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Client Conversations: What’s the Real Return on 12-Month CDs?

When you factor in taxes and inflation, 12-month CDs haven’t offered a positive real return for a decade.

Client Conversations gives financial advisors an easy way to communicate with clients on topics influencing financial markets; it highlights common investor behaviors and offers ways to address the challenges investors face. Share this article with your clients, and remember to follow your firm's policies that govern sharing content with clients and prospects.


Low interest rates make life difficult for people who save their money or rely on their investments for income. Twelve-month CD rates have been below 2% since 2008, and they were just 1.29% at the end of 2018. When you factor in taxes and inflation, 12-month CDs have provided negative real returns 15 out of the last 20 years and haven’t offered a positive real return since 2008.  

 

How Inflation and Taxes Have Affected CD Return Rates

Data Sources: Bloomberg FactSet and Hartford Funds, 1/19.

Past performance does not guarantee future results.

 

Certificates of Deposit (CDs) are short-term investments that pay fixed principal and interest, are insured by the FDIC up to $250,000, and are subject to changing renewal rates and early withdrawal penalties. The chart uses the highest marginal federal income tax rate based on $100,000 of taxable income for a married couple filing jointly for each calendar year. The tax rate is not representative of the experience of every investor. A lower tax rate would have a favorable effect on the real return.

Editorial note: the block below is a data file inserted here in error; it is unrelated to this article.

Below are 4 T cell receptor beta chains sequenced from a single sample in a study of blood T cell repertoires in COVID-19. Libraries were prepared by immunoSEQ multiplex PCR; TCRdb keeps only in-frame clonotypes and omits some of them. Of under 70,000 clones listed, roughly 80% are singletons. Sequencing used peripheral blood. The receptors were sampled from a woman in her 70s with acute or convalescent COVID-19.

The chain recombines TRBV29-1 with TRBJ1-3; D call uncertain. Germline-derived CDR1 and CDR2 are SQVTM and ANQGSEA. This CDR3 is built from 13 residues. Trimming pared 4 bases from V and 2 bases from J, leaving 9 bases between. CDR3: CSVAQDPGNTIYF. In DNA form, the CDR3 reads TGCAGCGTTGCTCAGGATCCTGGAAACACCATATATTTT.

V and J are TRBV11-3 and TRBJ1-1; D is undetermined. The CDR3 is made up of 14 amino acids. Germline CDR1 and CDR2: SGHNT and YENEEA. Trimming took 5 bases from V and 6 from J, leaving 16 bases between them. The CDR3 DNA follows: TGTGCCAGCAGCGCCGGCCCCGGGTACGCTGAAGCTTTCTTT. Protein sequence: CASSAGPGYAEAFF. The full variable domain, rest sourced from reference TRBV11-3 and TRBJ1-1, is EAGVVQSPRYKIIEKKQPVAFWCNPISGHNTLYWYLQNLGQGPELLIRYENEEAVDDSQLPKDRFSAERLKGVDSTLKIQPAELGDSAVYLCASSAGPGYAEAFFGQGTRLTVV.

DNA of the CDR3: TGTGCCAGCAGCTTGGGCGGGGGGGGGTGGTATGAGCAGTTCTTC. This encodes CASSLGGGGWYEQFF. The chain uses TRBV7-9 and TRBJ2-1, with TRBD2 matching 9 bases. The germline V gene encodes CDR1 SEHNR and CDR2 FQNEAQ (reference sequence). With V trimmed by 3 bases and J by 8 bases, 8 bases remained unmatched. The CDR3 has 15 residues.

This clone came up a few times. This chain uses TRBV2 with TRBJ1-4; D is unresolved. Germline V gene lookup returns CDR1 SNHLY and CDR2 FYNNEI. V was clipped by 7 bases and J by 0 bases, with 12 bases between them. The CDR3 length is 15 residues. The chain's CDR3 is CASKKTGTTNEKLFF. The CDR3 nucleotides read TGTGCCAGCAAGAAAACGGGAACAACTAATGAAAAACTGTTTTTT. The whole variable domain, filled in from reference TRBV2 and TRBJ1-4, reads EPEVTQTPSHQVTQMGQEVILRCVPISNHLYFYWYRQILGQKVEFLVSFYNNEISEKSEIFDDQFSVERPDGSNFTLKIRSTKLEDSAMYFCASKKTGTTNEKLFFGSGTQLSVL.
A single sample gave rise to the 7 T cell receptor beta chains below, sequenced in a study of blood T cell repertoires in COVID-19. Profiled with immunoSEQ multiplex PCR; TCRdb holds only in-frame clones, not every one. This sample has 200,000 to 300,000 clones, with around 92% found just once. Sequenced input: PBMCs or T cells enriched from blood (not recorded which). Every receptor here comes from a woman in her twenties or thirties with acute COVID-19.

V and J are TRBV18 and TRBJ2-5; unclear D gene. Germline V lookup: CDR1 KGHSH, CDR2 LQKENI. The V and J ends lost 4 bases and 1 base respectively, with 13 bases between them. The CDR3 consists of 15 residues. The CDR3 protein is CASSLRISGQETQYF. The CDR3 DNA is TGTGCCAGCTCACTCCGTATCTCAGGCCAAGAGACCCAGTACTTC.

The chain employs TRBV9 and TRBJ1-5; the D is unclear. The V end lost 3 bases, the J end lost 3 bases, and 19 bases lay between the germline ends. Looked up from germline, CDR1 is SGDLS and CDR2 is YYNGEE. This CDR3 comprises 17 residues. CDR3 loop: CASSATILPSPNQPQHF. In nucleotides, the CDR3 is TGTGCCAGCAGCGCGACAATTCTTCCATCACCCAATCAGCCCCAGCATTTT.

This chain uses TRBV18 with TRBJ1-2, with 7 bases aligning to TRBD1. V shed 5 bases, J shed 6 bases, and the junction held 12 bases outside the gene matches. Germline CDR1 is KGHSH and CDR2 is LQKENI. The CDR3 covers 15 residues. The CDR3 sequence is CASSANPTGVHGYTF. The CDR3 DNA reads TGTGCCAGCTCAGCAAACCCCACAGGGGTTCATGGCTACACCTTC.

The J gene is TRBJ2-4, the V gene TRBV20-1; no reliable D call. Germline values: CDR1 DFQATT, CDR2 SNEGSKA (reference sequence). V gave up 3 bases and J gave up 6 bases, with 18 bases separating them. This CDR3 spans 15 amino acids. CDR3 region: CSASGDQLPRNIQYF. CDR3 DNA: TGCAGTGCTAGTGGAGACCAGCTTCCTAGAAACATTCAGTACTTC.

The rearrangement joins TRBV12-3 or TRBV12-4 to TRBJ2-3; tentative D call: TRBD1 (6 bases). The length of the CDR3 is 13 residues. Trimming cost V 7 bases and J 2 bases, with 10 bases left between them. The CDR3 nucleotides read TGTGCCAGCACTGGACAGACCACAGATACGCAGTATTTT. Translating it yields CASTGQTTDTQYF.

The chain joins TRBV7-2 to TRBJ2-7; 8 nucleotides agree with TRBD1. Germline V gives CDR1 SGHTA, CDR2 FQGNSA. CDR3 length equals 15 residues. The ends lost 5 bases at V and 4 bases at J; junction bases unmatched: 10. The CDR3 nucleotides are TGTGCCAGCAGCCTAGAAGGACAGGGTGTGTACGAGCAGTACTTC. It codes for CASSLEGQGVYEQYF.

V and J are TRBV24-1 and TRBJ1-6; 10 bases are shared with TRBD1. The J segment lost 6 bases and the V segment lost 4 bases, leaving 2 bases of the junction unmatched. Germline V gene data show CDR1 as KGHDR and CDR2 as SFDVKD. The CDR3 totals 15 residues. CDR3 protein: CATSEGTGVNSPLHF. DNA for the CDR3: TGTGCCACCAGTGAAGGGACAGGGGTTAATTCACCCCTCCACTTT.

Are CDs the Right Choice for You?

Although there are benefits to investing in CDs, there are also risks. Because of the inherent safety and short-term nature of CDs, the interest rate is usually lower than investments with higher risk. In addition, CDs sold prior to maturity may be subject to early withdrawal penalties. Investors should also consider the impact of inflation on CD returns. CD income in the illustration below is calculated using the 12-month annualized average monthly CD rate.

 

Inflation Eroded 97% of the Return of CDs Over the Past 20 Years

This chart illustrates the growth of a hypothetical $10,000 investment in 12-month CDs before and after inflation from December 31, 1999 to December 31, 2018. Inflation consumed 97% of the return that CDs provided over this period. (Inflation is measured by the Consumer Price Index.)3

Data Source: Bloomberg FactSet and Hartford Funds, 1/19. From 12/31/99-12/31/18, the average annual return for 12-month CDs was 2.28%; the average annual return for Inflation (Consumer Price Index) was 2.18%.

 

Talk to your financial advisor today about investments
with the potential to outpace taxes and inflation

 

Client Conversations gives financial advisors an easy way to communicate with clients on topics influencing financial markets; it highlights common investor behaviors and offers ways to address the challenges investors face. Share this article with your clients, and remember to follow your firm's policies that govern sharing content with clients and prospects.


 

1 CD rates are proxied by BankRate.com’s 12-month CD national average.

2 Taxpolicycenter.org

Inflation rates are based on the Consumer Price Index (CPI), a measure of change in consumer prices as determined by the US Bureau of Labor Statistics. 

Investing involves risk, including the possible loss of principal.

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